Pockets of crime still cause trouble on South Tacoma Way

October 12, 2007 

It’s shortly after 9 p.m. on a summer Friday and Tacoma police officer Daniel Hensley stops his cruiser in front of the parking lot of the now-closed nightclub Area 151on the 3500 block of South Tacoma Way. The lot is jammed with young people and Hensley wants to check it out.

A man emerges from the crowd and tells the officer a rap-music video is being filmed and that the people are extras. Satisfied, Hensley drives off. But as he does he says he won’t be surprised if there’s trouble at this spot before the night is over.

“They used to pack this parking lot almost to the point where you couldn’t move in here,” he says. “There would be shootings and fights. We had off-duty officers working here, but even they couldn’t control what was going on. Typically at closing time they were calling for backup to clear the parking lot.”

This night, he has read the situation exactly right.

‘A HUB OF ACTIVITY’

A 17-year police veteran, Hensley, 44, has patrolled South Tacoma Way and its surrounding neighborhoods for a dozen years.

A year ago he was assigned to the city’s North End. He didn’t like it there. Too quiet.

“I specifically asked to come back,” he says.

Tacoma police Lt. Mike Ake, who commands the sector that includes South Tacoma Way, says he understood why Hensley requested the transfer back to South Tacoma Way.

“He picked a place where he doesn’t have to worry about not being busy,” says Ake, who has worked with Hensley throughout his career.

A compactly built man with a trim gray mustache, Hensley likes to be where the action is. And South Tacoma Way is “a hub of activity,” he says.

With the radio in his cruiser chattering in the background, Hensley talks about the gritty realities of being a street cop on the graveyard shift on South Tacoma Way.

Drug dealing is a significant problem in the area, Hensley says. When he was first assigned to the street, crack cocaine was king. That changed about nine years ago.

“Meth is the big thing these days,” he says.

Prostitution used to be a significant problem on the street, but in the last couple of years that’s become less true, he says.

Hensley credits the court program S.O.A.P, which stands for Stay Out of Areas of Prostitution, with reducing the sex trade in the area.

“People who have been convicted of prostitution get a court order placed on them by the Tacoma Municipal Court, and basically that order says, ‘You cannot be there anymore. And if you’re there, for whatever reason, it doesn’t matter, you get arrested and taken to jail.’”

Did the get-tough approach work?

“It’s almost dried up,” Hensley says of prostitution on the thoroughfare. But, he acknowledges, the business wasn’t eradicated, it just moved away. He says many of the prostitutes now ply their trade on Pacific Avenue.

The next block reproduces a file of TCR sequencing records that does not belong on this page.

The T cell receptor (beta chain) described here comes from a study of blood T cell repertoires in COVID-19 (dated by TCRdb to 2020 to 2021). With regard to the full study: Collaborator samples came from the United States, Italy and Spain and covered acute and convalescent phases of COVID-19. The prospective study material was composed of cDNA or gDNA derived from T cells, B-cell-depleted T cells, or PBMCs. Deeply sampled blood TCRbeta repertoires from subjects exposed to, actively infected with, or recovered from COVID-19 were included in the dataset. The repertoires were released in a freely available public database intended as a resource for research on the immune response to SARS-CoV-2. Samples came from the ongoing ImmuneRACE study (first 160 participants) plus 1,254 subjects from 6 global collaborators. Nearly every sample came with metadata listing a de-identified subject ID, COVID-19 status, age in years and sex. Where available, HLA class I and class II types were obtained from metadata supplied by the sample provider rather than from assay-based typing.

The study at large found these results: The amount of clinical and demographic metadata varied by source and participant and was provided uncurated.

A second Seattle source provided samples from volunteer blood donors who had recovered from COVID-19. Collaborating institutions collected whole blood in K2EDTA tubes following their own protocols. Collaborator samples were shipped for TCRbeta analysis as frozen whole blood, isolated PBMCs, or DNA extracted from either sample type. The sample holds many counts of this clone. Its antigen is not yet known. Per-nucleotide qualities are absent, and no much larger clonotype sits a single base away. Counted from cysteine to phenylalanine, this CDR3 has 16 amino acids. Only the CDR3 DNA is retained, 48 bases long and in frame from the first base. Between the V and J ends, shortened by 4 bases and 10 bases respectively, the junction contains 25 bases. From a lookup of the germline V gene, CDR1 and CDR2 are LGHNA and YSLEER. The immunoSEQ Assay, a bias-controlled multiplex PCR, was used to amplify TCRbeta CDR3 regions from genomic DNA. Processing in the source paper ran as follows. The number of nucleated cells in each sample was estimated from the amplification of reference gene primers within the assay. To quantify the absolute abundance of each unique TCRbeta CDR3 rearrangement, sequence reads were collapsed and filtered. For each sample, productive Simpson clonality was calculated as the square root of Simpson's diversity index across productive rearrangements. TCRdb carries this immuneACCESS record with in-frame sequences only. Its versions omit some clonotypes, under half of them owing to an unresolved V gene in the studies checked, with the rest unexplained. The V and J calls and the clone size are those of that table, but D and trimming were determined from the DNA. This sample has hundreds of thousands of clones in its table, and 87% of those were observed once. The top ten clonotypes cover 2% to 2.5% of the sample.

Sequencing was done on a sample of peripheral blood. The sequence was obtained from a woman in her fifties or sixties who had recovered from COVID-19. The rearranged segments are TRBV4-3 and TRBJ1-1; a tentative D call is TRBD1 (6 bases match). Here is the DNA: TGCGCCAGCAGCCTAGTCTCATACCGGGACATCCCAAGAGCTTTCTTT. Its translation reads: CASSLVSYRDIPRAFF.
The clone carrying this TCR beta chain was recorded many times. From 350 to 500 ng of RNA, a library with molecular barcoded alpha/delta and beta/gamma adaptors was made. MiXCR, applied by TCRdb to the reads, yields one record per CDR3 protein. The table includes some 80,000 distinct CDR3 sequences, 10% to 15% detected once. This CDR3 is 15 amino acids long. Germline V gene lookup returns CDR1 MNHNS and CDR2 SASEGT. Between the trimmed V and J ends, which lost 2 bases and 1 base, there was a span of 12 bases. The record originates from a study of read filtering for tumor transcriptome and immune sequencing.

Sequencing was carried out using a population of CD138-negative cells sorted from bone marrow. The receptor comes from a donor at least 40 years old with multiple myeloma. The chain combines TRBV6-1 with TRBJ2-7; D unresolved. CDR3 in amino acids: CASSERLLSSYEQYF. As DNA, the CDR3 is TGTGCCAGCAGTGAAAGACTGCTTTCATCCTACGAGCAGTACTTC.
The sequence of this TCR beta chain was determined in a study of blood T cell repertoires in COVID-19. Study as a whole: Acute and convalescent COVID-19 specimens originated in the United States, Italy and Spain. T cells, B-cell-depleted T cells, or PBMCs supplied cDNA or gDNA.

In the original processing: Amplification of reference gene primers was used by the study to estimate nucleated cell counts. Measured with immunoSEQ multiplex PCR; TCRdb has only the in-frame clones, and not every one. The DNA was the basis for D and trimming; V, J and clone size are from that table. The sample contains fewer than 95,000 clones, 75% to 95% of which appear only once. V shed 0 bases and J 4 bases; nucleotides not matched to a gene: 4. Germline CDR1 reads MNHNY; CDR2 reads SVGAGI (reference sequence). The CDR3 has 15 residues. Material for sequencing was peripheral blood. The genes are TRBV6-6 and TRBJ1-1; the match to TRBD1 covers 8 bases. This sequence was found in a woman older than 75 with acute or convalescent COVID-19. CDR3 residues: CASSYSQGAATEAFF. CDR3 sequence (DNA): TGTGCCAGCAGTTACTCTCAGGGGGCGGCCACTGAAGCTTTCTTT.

‘EVERYBODY SCATTERED’

At around 11:30 Hensley’s radio comes to life with a dispatcher reporting that a red Chevrolet Caprice with four men in it had driven by the Area 151 parking lot and that shots had been fired from the car. Hensley steps on the gas and is back at the lot in 90 seconds. When he pulls up, there isn’t a soul to be seen.

A little while later the dispatcher is back on the air, reporting that witnesses to the shooting are in the parking lot of the Krispy Kreme doughnut shop at the Tacoma Mall. Five other cruisers are already there when Hensley arrives, and officers are taking statements from a young couple. The man tells officers he thinks 11 to 12 rounds had been fired and that “the minute we heard it, everybody scattered.”

Hensley drives back to the nightclub’s lot. Eight officers with flashlights are walking slowly about, peering intently at the ground. They’re looking for shell casings. An officer holds up a plastic bag. There are four casings inside.

Within an hour, Hensley is outside another nightspot, the Factory on 56th and Washington streets, talking to two off-duty police officers who are parked across the street, working as security for the place. Suddenly he looks up and says, “Right there.”

A red early-’90s Caprice matching the description of the shooters’ car is cruising slowly past on Washington. Hensley climbs into his cruiser, pulls in behind the car and turns on his overhead flashing lights. The Caprice accelerates.

The chase lasts around a minute. The Caprice makes a sudden left turn onto a side street and into the parking lot of an apartment complex. It slows, the doors fly open and two men jump out. They run into the darkened courtyard of the complex. The Caprice, its engine still running, slowly rolls up to the curb and stops.

Hensley sits tight and calls for backup.

“We’re not going after them,” he says. Not until backup comes, at least. That’s something you learn after 17 years as a cop.

“I did it when I was young, and you look back and thank God I wasn’t injured,” he says. “But would I do it again?”

With a small laugh, Hensley answers his own question: “No.”

By now, there are cruisers and police all around the complex. Another officer drives up behind Hensley. The two men draw their pistols and cautiously approach the Caprice. There’s no one inside. They holster their weapons and go to talk to the other officers at the scene.